A renter or tenant can become a tenant nuisance for many reasons. For example, a tenant can make too much noise, conduct illegal activity on the premises, cause problems with the neighbors, or destroy property. Regardless of the reason, when a tenant becomes a nuisance, they interfere with the rights of others. From blasting music all night to holding weeknight parties, a disorderly tenant nuisance can be difficult to evict. 

What is a Tenant Nuisance?

Under California Civil Code Section 3479, a nuisance is: “Anything which is injurious to health, including, but not limited to, the illegal sale of controlled substances, or is indecent or offensive to the senses, or an obstruction to the free use of property, so as to interfere with the comfortable enjoyment of life or property, or unlawfully obstructs the free passage or use, in the customary manner, of any navigable lake, or river, bay, stream, canal, or basin, or any public park, square, street, or highway, is a nuisance.”

How to Avoid Tenant Nuisances

When it comes to noise, landlords can impose rules and regulations that tenants must follow. For example, most landlords insert clauses into the rental agreement that require tenants to agree not to engage in disruptive behavior.

Additionally, a lease or rental agreement can detail what constitutes a tenant nuisance. For instance, the agreement may list actions like being loud or disruptive. This outline of inappropriate behavior ensures renters know upfront the landlord’s expectations of them while residing in the unit. Commonly, rental agreements state that all renters at the property have the right to “quiet enjoyment”. This clause means that all tenants should be respectful of one another.

What You Can Do When a Tenant Becomes a Nuisance

Even though the tenant may sign a rental agreement that includes nuisance provisions, they may decide not to uphold such obligations. Luckily, California landlords have legal rights when dealing with a nuisance tenant. More specifically, a landlord or property manager may take the following actions when a tenant becomes a nuisance:

Request the Tenant Cures the Nuisance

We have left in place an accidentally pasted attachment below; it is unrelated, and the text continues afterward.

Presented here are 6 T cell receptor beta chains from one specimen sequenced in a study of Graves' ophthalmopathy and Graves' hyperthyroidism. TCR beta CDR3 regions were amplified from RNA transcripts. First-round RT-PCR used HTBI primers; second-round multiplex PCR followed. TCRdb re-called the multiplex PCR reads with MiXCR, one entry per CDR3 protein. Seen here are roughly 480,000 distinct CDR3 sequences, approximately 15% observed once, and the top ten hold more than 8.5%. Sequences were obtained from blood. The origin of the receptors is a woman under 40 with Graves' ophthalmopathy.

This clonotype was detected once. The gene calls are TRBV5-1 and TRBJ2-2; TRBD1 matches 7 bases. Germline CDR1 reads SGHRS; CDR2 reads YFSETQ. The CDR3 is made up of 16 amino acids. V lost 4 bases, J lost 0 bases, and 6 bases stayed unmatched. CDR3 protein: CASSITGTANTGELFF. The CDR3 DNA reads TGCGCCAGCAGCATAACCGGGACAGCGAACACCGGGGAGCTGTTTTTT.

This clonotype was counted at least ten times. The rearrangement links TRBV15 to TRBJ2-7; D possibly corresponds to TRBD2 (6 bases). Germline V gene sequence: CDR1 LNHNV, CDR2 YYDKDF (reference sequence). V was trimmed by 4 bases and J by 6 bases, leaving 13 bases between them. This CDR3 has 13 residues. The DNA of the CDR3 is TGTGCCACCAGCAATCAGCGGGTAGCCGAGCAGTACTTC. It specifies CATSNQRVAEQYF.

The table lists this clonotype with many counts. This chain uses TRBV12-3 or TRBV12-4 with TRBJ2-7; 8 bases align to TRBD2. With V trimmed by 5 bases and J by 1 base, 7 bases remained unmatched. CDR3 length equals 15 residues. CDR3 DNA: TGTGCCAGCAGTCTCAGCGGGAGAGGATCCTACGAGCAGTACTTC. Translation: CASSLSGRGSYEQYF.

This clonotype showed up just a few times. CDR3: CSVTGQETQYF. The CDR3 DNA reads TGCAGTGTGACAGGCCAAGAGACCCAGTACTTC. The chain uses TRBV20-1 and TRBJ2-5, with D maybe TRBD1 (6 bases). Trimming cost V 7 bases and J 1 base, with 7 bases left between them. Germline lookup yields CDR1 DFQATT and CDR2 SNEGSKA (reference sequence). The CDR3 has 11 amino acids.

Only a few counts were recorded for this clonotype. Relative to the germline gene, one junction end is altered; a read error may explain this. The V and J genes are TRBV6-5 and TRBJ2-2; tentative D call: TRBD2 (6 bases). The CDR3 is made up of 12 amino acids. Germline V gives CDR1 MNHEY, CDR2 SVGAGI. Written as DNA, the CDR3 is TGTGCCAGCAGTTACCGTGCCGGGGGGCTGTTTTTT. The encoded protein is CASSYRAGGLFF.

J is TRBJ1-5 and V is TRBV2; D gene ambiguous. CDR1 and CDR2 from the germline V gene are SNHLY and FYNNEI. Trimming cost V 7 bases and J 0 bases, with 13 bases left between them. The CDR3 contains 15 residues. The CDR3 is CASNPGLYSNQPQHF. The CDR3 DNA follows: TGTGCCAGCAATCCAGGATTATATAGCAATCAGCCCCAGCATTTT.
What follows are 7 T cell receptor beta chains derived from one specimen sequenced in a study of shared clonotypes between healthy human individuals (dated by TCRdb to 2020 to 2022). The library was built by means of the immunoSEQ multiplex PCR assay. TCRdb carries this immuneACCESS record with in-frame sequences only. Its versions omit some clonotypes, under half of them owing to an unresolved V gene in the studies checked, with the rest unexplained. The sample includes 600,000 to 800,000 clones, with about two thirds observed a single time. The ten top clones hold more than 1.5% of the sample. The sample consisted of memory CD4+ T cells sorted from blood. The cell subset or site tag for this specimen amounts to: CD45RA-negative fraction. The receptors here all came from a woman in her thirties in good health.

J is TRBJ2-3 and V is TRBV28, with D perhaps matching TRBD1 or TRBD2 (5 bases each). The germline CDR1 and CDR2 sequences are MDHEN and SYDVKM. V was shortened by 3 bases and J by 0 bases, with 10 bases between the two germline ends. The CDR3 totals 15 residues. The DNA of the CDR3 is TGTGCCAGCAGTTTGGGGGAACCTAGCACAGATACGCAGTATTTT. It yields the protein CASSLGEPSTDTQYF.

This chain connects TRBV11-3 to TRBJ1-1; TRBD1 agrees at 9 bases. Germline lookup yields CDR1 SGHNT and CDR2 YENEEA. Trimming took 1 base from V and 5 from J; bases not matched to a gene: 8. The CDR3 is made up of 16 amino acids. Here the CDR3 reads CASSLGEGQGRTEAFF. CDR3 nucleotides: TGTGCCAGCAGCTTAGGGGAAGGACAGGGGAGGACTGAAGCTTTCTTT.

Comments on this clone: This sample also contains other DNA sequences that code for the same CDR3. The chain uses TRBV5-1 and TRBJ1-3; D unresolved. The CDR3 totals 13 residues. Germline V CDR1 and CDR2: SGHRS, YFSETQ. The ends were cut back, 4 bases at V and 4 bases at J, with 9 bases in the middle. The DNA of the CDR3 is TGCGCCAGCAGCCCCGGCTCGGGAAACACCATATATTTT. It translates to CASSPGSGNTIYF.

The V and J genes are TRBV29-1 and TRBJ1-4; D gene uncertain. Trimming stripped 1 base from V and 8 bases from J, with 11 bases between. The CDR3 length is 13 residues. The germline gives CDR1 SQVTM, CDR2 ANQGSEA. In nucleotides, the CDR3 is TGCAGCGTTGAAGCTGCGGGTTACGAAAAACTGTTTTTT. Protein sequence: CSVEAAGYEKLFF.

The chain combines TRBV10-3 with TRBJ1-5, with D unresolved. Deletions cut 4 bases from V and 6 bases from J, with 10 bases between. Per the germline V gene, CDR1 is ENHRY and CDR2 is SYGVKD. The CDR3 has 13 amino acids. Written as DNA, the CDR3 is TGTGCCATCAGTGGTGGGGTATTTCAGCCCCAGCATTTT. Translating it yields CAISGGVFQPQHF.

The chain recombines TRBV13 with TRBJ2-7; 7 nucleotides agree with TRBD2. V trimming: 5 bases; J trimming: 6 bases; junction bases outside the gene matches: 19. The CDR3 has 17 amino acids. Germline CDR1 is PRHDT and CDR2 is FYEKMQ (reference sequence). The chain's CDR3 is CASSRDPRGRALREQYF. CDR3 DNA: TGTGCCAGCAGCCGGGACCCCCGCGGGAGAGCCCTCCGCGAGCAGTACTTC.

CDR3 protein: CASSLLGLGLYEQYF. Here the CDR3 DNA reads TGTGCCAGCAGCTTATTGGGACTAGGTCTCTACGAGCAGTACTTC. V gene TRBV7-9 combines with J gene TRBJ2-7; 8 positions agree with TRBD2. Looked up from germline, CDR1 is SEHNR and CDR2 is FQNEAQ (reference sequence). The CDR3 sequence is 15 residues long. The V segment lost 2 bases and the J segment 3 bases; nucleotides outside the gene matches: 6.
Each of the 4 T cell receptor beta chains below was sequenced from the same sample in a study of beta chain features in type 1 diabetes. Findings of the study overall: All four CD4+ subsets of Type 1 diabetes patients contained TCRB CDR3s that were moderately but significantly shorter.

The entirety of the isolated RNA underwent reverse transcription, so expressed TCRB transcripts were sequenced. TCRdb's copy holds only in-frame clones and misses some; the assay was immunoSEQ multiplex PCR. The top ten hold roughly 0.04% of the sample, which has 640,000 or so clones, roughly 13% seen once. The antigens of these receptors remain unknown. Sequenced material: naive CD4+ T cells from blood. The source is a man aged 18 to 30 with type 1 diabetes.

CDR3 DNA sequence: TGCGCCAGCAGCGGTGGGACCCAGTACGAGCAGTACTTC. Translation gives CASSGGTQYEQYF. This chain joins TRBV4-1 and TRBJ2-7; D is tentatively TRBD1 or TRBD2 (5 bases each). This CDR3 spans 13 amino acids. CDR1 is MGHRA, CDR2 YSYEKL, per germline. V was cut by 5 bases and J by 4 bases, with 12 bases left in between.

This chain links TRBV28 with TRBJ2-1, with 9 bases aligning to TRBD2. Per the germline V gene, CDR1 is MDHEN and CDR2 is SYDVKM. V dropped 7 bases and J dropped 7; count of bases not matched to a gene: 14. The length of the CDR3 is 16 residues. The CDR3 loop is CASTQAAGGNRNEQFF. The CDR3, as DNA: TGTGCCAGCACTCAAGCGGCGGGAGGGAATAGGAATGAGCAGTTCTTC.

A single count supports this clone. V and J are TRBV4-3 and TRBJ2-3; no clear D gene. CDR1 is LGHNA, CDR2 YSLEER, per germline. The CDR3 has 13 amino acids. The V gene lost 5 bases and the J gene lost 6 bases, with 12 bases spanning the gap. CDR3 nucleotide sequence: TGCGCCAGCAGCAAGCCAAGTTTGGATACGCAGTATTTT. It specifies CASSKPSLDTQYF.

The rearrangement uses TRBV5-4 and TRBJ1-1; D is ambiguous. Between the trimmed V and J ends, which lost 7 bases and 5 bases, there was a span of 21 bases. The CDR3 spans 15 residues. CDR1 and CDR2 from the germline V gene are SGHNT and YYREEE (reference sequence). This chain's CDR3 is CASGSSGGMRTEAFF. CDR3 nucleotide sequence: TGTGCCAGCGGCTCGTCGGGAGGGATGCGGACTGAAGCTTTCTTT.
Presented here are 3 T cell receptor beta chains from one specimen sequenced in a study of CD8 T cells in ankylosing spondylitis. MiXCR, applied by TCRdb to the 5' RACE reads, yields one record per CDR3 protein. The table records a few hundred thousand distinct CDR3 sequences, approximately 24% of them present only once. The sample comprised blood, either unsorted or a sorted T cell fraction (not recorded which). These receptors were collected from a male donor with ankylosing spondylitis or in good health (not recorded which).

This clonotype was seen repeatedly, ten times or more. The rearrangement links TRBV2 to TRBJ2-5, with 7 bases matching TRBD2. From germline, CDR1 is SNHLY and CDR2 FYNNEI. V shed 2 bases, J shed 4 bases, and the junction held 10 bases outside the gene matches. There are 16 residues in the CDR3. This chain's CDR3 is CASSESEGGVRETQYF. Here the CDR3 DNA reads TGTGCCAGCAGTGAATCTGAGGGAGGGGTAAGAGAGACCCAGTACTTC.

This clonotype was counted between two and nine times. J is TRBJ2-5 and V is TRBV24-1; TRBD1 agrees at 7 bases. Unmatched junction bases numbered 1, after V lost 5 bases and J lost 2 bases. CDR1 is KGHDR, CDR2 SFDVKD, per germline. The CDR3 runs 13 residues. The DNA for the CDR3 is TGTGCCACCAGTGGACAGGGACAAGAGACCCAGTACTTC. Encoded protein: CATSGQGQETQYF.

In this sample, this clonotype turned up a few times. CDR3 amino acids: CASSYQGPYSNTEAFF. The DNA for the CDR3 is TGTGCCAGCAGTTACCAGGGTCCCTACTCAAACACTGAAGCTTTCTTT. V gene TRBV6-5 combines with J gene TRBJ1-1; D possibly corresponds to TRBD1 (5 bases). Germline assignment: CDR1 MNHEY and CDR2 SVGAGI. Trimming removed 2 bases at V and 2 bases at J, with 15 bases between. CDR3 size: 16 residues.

If a tenant becomes a nuisance, the landlord should contact the tenant in person about their behavior. In some cases, the tenant may not realize there is a problem! For instance, if the tenant is being too noisy, the landlord must let them know that their noise levels are disturbing the neighbors and those around them.

When speaking with a tenant nuisance, it is best to take a friendly approach. Acting in a threatening manner almost always makes the situation worse.

Use a Three Day Notice

A California landlord can issue several types of three day notices to tenants. Depending on the type of violation, the three day notice can request (1) that the tenant correct the violation (or stop the nuisance behavior), or (2) that the tenant leave and vacate the rental unit. More specifically, if the violation involves something that the tenant can correct such as stopping nuisance behavior or not paying rent, the notice must give the tenant the option to do so.

That being said, a nuisance tenant who has been problematic over a prolonged period can be served with a cure and quit notice. Usually in this case, the landlord has previously warned the tenant about their behavior. The notice first will state the landlord is providing the renter a certain amount of time to stop the disruptive behavior. Then, if the renter fails to stop the disruptive behavior, the landlord will have legal recourse to evict the tenant.

Three Day Notices for Breach of Rental Agreement

A landlord may also serve a cure and quit preliminary eviction notice on a tenant when they have failed to comply with a term of the rental agreement. Keep in mind that a lease violation is different from the tenant being a nuisance. Lease violations are based on the tenant doing something prohibited by the lease, such as having a pet, or not paying the rent.

In the case of lease violations, the notice gives the tenant three days to cure the defect. However, if the tenant fails to comply and cure the defect, they must vacate the premises. In the end, if the matter goes to court, the landlord must prove that the tenant was in breach of the lease when the notice was served and failed to stop the breach within the three day period.

Three Day Notice for Incurable Breach

At times, a landlord may serve a special three day preliminary eviction notice to quit on the tenant if they don’t comply with a term of the rental agreement and, by law, they are not entitled to fix the breach. This usually occurs when the tenant commits a crime by conducting illegal activity on the property. In this situation, the tenant will be required to move out of the property within three days, with no option to remedy the problem.

Evict the Nuisance Tenant

Eviction usually occurs after the landlord has provided the tenant fair notice to stop the nuisance behavior or cure the breach but they do not do so. Note that landlords must serve proper, written notices on the tenant before bringing an eviction claim. Secondly, the notices must include the tenant’s full name and address of the rental property. Furthermore, the notice must state what clause of the lease the tenant violated and indicate the tenant has three days to fix the problem. Finally, the landlord or his agent must sign the notice and provide the date.

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